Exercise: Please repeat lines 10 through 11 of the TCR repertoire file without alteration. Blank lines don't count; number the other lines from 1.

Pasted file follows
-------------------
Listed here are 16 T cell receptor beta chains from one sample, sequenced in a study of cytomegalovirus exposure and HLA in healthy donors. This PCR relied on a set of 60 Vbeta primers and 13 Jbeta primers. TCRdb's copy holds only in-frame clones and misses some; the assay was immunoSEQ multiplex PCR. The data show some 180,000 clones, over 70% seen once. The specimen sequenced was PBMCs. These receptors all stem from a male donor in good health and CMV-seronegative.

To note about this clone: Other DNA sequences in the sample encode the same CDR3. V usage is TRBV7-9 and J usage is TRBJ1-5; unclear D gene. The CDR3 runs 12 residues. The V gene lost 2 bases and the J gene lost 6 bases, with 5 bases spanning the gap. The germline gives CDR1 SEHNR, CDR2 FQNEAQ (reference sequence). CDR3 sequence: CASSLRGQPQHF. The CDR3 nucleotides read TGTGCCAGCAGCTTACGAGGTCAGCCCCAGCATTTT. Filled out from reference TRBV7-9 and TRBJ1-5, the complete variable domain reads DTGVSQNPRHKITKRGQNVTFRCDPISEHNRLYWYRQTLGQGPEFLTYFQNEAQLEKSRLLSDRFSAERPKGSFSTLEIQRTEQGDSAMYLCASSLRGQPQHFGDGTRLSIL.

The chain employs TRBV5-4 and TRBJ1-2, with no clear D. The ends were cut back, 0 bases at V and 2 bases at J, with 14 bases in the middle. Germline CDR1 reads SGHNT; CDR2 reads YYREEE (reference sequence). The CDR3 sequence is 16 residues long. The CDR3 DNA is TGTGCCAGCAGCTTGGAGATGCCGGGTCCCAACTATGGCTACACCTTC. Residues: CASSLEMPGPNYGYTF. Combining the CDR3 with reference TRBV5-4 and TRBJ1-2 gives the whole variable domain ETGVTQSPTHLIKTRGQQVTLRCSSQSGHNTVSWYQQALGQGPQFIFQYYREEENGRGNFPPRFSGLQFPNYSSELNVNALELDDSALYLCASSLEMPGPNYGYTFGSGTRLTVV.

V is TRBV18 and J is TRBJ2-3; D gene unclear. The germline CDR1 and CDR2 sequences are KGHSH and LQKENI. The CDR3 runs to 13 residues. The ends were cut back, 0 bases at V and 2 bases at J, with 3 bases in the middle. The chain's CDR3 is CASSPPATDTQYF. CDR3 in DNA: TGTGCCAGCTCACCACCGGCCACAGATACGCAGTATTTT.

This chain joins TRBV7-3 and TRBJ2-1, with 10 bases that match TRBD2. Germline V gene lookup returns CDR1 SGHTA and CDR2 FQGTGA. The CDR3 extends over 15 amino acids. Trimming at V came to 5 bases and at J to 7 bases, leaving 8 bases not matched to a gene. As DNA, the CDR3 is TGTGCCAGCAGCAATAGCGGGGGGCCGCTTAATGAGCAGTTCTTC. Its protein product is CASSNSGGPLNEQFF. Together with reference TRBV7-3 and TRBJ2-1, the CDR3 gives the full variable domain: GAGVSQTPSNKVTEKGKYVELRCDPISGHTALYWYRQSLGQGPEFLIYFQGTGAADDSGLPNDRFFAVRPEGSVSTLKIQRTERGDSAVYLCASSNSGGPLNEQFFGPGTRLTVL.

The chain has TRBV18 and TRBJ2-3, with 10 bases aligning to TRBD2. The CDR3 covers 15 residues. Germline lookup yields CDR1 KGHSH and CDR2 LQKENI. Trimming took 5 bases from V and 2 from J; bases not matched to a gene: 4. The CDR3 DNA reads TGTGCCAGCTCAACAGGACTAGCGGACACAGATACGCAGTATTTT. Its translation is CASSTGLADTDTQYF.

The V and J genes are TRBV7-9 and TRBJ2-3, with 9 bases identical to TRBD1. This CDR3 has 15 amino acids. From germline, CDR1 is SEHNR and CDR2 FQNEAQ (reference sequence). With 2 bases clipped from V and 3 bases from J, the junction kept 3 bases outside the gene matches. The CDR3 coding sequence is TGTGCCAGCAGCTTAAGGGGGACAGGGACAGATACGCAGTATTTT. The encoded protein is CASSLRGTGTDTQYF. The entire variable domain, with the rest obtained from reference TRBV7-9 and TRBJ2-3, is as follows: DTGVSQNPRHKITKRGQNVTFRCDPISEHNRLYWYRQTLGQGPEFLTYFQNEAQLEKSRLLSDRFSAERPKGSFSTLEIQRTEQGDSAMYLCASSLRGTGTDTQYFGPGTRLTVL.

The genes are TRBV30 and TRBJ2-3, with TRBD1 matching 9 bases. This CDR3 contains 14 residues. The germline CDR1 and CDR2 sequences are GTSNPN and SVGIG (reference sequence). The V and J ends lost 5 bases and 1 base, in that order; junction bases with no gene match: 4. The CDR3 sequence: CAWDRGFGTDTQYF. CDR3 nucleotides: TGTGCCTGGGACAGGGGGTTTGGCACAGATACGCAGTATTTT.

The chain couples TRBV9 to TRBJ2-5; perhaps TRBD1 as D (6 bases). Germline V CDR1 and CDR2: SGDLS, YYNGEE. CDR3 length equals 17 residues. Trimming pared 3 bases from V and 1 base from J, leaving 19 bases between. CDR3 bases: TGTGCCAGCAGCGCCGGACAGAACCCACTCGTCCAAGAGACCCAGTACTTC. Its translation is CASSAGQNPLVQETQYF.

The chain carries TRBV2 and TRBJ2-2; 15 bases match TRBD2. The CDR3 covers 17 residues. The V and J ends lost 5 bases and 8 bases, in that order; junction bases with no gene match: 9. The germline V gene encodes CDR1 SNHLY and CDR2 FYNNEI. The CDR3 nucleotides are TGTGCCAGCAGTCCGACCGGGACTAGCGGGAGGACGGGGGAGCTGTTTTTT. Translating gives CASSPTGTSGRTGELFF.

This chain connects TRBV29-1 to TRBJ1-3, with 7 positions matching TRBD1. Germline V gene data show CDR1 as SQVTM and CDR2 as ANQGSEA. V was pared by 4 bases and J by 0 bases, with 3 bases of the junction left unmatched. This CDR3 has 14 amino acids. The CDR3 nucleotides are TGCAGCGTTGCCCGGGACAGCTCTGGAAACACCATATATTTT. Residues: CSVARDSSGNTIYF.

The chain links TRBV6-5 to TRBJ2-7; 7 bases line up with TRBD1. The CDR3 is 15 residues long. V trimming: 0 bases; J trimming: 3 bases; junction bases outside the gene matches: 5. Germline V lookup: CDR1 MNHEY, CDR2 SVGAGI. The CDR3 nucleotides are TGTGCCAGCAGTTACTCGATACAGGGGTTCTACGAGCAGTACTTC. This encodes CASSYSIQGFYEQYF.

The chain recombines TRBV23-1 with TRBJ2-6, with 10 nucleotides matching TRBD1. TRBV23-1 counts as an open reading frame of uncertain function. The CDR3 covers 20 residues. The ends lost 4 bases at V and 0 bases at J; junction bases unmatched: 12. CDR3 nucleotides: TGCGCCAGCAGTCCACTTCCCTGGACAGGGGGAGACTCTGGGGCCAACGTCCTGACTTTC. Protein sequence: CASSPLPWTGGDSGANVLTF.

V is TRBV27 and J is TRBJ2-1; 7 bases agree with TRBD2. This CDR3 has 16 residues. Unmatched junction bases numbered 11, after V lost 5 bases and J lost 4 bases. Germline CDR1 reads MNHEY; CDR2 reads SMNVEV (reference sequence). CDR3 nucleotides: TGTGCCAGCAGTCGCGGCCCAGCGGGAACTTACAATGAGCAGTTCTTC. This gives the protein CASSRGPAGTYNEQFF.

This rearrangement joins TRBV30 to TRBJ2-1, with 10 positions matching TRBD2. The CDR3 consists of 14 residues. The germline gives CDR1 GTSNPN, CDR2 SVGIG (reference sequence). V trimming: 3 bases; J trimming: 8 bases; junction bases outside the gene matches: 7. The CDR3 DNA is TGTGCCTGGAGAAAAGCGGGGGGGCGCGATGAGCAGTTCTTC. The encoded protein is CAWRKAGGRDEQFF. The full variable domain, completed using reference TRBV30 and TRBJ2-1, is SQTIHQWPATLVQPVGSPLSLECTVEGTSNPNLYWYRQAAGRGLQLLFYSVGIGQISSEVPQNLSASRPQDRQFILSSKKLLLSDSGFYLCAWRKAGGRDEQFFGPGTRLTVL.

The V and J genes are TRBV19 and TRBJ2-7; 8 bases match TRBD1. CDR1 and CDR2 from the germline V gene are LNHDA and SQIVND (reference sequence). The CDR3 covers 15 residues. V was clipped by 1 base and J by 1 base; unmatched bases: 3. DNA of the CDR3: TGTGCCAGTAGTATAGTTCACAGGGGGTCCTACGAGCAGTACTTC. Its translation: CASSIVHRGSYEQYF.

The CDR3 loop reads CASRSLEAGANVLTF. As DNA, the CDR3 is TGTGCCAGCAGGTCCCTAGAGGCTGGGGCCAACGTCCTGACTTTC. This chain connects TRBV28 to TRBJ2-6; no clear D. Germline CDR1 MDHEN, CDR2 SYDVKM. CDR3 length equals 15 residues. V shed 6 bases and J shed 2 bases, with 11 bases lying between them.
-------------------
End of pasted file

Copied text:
The chain carries TRBV2 and TRBJ2-2; 15 bases match TRBD2. The CDR3 covers 17 residues. The V and J ends lost 5 bases and 8 bases, in that order; junction bases with no gene match: 9. The germline V gene encodes CDR1 SNHLY and CDR2 FYNNEI. The CDR3 nucleotides are TGTGCCAGCAGTCCGACCGGGACTAGCGGGAGGACGGGGGAGCTGTTTTTT. Translating gives CASSPTGTSGRTGELFF.

This chain connects TRBV29-1 to TRBJ1-3, with 7 positions matching TRBD1. Germline V gene data show CDR1 as SQVTM and CDR2 as ANQGSEA. V was pared by 4 bases and J by 0 bases, with 3 bases of the junction left unmatched. This CDR3 has 14 amino acids. The CDR3 nucleotides are TGCAGCGTTGCCCGGGACAGCTCTGGAAACACCATATATTTT. Residues: CSVARDSSGNTIYF.